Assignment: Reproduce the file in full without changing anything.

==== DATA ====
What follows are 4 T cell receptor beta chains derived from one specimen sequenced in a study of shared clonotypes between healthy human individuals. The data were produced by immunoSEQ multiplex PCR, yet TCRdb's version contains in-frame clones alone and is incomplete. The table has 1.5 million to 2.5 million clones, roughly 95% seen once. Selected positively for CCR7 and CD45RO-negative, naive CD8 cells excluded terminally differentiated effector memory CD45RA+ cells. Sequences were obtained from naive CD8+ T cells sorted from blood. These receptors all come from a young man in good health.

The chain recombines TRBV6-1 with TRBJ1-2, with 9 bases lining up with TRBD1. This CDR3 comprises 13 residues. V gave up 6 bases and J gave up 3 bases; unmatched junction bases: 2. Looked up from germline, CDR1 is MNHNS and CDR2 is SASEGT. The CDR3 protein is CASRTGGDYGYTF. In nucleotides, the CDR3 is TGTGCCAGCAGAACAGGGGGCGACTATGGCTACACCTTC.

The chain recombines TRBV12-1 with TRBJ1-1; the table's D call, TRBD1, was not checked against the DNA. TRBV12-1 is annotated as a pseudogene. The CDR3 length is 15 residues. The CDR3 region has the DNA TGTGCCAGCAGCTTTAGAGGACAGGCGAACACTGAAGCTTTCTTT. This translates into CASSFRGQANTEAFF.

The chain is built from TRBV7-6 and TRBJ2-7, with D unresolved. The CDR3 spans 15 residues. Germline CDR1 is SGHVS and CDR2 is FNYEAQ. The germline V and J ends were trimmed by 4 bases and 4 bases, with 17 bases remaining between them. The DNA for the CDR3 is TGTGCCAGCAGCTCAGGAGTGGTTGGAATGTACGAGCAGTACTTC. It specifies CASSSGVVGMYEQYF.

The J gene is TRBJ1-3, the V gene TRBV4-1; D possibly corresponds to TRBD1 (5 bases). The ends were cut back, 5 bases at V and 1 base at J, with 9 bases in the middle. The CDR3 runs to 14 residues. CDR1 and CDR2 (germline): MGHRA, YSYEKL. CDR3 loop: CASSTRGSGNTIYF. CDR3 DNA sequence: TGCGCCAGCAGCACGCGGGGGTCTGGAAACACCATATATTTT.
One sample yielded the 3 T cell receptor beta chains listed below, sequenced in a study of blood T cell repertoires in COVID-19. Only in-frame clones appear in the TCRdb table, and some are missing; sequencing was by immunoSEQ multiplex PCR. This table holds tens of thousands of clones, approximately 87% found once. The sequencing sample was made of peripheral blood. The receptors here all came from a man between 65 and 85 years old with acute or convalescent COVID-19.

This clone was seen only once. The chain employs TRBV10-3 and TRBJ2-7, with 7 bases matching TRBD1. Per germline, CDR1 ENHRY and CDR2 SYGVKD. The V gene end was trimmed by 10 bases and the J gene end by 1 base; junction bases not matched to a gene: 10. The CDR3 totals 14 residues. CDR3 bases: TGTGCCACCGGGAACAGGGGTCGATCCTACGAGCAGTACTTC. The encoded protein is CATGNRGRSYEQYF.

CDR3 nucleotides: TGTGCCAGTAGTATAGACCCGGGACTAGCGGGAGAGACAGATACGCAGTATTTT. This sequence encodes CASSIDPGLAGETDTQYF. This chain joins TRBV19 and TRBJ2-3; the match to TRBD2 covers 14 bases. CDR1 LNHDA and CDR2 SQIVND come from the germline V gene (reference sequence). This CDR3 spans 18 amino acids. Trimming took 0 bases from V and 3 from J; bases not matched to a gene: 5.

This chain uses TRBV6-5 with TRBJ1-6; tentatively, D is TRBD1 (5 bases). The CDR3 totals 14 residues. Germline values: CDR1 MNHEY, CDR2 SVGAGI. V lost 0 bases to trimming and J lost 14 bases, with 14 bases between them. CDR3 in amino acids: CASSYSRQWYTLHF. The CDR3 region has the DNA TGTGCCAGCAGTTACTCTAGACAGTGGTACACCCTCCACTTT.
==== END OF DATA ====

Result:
What follows are 4 T cell receptor beta chains derived from one specimen sequenced in a study of shared clonotypes between healthy human individuals. The data were produced by immunoSEQ multiplex PCR, yet TCRdb's version contains in-frame clones alone and is incomplete. The table has 1.5 million to 2.5 million clones, roughly 95% seen once. Selected positively for CCR7 and CD45RO-negative, naive CD8 cells excluded terminally differentiated effector memory CD45RA+ cells. Sequences were obtained from naive CD8+ T cells sorted from blood. These receptors all come from a young man in good health.

The chain recombines TRBV6-1 with TRBJ1-2, with 9 bases lining up with TRBD1. This CDR3 comprises 13 residues. V gave up 6 bases and J gave up 3 bases; unmatched junction bases: 2. Looked up from germline, CDR1 is MNHNS and CDR2 is SASEGT. The CDR3 protein is CASRTGGDYGYTF. In nucleotides, the CDR3 is TGTGCCAGCAGAACAGGGGGCGACTATGGCTACACCTTC.

The chain recombines TRBV12-1 with TRBJ1-1; the table's D call, TRBD1, was not checked against the DNA. TRBV12-1 is annotated as a pseudogene. The CDR3 length is 15 residues. The CDR3 region has the DNA TGTGCCAGCAGCTTTAGAGGACAGGCGAACACTGAAGCTTTCTTT. This translates into CASSFRGQANTEAFF.

The chain is built from TRBV7-6 and TRBJ2-7, with D unresolved. The CDR3 spans 15 residues. Germline CDR1 is SGHVS and CDR2 is FNYEAQ. The germline V and J ends were trimmed by 4 bases and 4 bases, with 17 bases remaining between them. The DNA for the CDR3 is TGTGCCAGCAGCTCAGGAGTGGTTGGAATGTACGAGCAGTACTTC. It specifies CASSSGVVGMYEQYF.

The J gene is TRBJ1-3, the V gene TRBV4-1; D possibly corresponds to TRBD1 (5 bases). The ends were cut back, 5 bases at V and 1 base at J, with 9 bases in the middle. The CDR3 runs to 14 residues. CDR1 and CDR2 (germline): MGHRA, YSYEKL. CDR3 loop: CASSTRGSGNTIYF. CDR3 DNA sequence: TGCGCCAGCAGCACGCGGGGGTCTGGAAACACCATATATTTT.
One sample yielded the 3 T cell receptor beta chains listed below, sequenced in a study of blood T cell repertoires in COVID-19. Only in-frame clones appear in the TCRdb table, and some are missing; sequencing was by immunoSEQ multiplex PCR. This table holds tens of thousands of clones, approximately 87% found once. The sequencing sample was made of peripheral blood. The receptors here all came from a man between 65 and 85 years old with acute or convalescent COVID-19.

This clone was seen only once. The chain employs TRBV10-3 and TRBJ2-7, with 7 bases matching TRBD1. Per germline, CDR1 ENHRY and CDR2 SYGVKD. The V gene end was trimmed by 10 bases and the J gene end by 1 base; junction bases not matched to a gene: 10. The CDR3 totals 14 residues. CDR3 bases: TGTGCCACCGGGAACAGGGGTCGATCCTACGAGCAGTACTTC. The encoded protein is CATGNRGRSYEQYF.

CDR3 nucleotides: TGTGCCAGTAGTATAGACCCGGGACTAGCGGGAGAGACAGATACGCAGTATTTT. This sequence encodes CASSIDPGLAGETDTQYF. This chain joins TRBV19 and TRBJ2-3; the match to TRBD2 covers 14 bases. CDR1 LNHDA and CDR2 SQIVND come from the germline V gene (reference sequence). This CDR3 spans 18 amino acids. Trimming took 0 bases from V and 3 from J; bases not matched to a gene: 5.

This chain uses TRBV6-5 with TRBJ1-6; tentatively, D is TRBD1 (5 bases). The CDR3 totals 14 residues. Germline values: CDR1 MNHEY, CDR2 SVGAGI. V lost 0 bases to trimming and J lost 14 bases, with 14 bases between them. CDR3 in amino acids: CASSYSRQWYTLHF. The CDR3 region has the DNA TGTGCCAGCAGTTACTCTAGACAGTGGTACACCCTCCACTTT.